Written by Ryan Reppucci
Child Custody Lawyer - Phoenix, AZ
Contributor Level 14
In Arizona family law (i.e. domestic) relations cases, contempt and sanctions are governed by Rule 92 of the Arizona Rules of Family Law Procedure, ("ARFLP").
The rules caution that contempt sanctions are limited to compelling compliance with a court order or compensating a person for losses sustained as a result of a contemnor's failure to comply with a court order. Other sanctions, specifically intended to punish an offender are criminal by nature and not applicable to domestic matters.
With this said, Rule 94, ARFLP governs Civil and Child Support Arrest Warrants. Under either scenario, the Court maintains power, even in a domestic arena to incarcerate an individual found in civil contempt or who has knowingly failed to maintain a child support obligation. Therefore, this writer suggests that Rule 94 directly contradicts the intended purpose of domestic contempt and sanctions as outlined in Rule 92 as referenced above. It is hard to imagine that the very act of incarcerating an person is not intended to specifically "punish" a person for their conduct and/or inaction.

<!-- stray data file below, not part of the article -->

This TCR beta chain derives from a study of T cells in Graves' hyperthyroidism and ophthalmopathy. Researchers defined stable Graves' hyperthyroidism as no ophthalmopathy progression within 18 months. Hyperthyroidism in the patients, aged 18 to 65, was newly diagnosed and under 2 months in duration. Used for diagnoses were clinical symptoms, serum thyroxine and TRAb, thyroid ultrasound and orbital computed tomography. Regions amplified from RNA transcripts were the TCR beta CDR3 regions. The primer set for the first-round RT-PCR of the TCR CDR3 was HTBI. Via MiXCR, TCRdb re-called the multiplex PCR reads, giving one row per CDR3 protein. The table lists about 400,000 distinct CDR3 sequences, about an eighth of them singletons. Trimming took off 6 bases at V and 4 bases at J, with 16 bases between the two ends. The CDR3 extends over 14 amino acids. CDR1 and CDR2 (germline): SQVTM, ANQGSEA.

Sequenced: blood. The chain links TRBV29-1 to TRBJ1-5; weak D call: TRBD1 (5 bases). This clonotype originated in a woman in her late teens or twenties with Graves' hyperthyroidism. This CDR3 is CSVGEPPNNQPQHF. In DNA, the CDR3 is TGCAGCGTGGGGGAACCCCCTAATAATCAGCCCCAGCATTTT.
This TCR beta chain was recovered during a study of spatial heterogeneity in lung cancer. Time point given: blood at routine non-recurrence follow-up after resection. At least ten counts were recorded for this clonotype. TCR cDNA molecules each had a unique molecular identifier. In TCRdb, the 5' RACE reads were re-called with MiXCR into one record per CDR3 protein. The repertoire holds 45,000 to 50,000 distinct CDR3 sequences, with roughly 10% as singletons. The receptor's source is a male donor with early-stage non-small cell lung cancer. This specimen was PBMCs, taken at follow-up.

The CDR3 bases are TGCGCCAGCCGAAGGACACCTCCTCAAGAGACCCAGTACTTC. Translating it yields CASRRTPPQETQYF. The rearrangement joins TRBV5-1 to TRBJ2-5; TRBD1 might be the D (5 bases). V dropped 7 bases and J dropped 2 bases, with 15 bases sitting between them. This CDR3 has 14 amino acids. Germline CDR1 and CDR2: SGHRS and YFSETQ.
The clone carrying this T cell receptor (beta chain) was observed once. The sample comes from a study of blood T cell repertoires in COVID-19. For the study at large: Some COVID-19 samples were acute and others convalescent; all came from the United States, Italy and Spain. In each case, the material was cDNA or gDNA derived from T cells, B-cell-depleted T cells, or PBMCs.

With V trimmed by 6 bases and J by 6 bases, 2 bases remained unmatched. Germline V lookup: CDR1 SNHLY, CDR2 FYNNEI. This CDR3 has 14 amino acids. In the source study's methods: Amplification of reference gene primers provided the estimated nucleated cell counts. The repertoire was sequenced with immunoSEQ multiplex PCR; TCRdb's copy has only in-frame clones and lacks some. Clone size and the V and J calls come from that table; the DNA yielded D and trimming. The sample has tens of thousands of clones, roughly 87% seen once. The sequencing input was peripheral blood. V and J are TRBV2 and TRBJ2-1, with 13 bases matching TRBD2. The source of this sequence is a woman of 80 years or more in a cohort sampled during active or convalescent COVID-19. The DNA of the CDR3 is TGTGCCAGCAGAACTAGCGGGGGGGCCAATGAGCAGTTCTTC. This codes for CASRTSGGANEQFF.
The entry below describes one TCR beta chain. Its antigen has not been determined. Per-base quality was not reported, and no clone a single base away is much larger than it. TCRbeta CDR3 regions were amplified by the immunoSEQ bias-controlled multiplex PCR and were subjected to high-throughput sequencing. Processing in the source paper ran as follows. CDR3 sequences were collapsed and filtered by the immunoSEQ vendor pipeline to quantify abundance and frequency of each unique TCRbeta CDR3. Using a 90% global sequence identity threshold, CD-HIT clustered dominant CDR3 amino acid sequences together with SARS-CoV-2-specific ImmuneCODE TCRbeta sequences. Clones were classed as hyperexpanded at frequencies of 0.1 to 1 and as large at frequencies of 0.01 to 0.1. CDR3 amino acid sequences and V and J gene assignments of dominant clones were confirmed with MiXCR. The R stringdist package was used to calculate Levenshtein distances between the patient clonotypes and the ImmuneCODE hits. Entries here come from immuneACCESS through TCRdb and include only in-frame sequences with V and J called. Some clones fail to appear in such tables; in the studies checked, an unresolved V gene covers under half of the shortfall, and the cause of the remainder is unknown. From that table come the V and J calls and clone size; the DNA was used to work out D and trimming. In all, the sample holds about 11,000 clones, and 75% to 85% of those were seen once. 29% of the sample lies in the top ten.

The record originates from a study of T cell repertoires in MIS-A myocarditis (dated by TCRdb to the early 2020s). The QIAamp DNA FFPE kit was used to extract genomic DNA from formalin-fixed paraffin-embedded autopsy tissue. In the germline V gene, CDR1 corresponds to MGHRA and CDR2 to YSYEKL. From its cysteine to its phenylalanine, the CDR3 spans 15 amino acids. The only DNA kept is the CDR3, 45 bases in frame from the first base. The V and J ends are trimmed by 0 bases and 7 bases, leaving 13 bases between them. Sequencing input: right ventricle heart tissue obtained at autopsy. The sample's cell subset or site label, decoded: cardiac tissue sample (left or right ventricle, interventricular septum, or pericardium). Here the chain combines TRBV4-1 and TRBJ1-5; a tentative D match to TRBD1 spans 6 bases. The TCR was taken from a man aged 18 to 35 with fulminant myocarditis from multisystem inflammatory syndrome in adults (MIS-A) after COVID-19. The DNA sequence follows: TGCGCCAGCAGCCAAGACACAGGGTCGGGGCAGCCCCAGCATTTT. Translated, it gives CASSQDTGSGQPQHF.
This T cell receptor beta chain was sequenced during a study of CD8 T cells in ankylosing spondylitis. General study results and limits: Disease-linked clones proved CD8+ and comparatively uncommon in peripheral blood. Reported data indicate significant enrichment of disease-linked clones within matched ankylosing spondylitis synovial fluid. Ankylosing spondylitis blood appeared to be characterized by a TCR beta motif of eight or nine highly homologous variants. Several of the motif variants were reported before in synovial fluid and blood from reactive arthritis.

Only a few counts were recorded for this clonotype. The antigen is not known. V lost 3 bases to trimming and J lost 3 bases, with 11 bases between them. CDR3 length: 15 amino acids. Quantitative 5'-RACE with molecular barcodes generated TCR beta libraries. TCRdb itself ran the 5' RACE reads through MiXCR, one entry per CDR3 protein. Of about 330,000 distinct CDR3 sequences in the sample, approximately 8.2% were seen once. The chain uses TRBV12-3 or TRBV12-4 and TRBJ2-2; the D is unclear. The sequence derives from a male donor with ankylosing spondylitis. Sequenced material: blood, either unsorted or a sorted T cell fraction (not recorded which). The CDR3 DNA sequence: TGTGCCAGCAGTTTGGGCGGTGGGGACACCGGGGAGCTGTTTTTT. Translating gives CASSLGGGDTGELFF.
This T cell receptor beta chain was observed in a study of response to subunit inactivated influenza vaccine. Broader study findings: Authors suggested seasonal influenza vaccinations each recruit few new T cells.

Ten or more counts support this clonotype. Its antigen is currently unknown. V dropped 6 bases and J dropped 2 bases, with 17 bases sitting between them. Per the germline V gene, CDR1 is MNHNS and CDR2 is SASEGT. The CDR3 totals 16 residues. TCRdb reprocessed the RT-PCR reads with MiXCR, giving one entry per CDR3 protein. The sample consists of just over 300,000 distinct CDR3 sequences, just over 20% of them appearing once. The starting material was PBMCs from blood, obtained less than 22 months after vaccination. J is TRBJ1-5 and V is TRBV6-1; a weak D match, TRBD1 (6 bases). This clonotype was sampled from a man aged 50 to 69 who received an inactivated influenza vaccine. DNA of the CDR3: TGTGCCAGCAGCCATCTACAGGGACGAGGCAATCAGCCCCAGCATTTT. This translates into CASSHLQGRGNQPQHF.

Nonetheless, if you believe that a person is in violation of a written order from the Court of which you specifically are a party thereto, it is advised that you consult with an experienced Phoenix family law attorney to discuss the merits of your claim.
Rule 92 sets out several specific procedural requirements which must be met in bringing and sustaining any contempt action. To this point, it is strongly suggested that prior to initiating any action for contempt, that you first meet with an attorney well seasoned in the area. The attorneys at Ariano & Reppucci, PLLC have litigated many contempt actions over the years and can provide in depth and personal knowledge and strategy to apply to your unique situation.
Finally, should you hire an attorney and ultimately prevail in your contempt action, Rule 92 permits and it is often that case that as a sanction the person found in contempt will be required to reimburse the petitioning party's attorney fees and reasonable costs.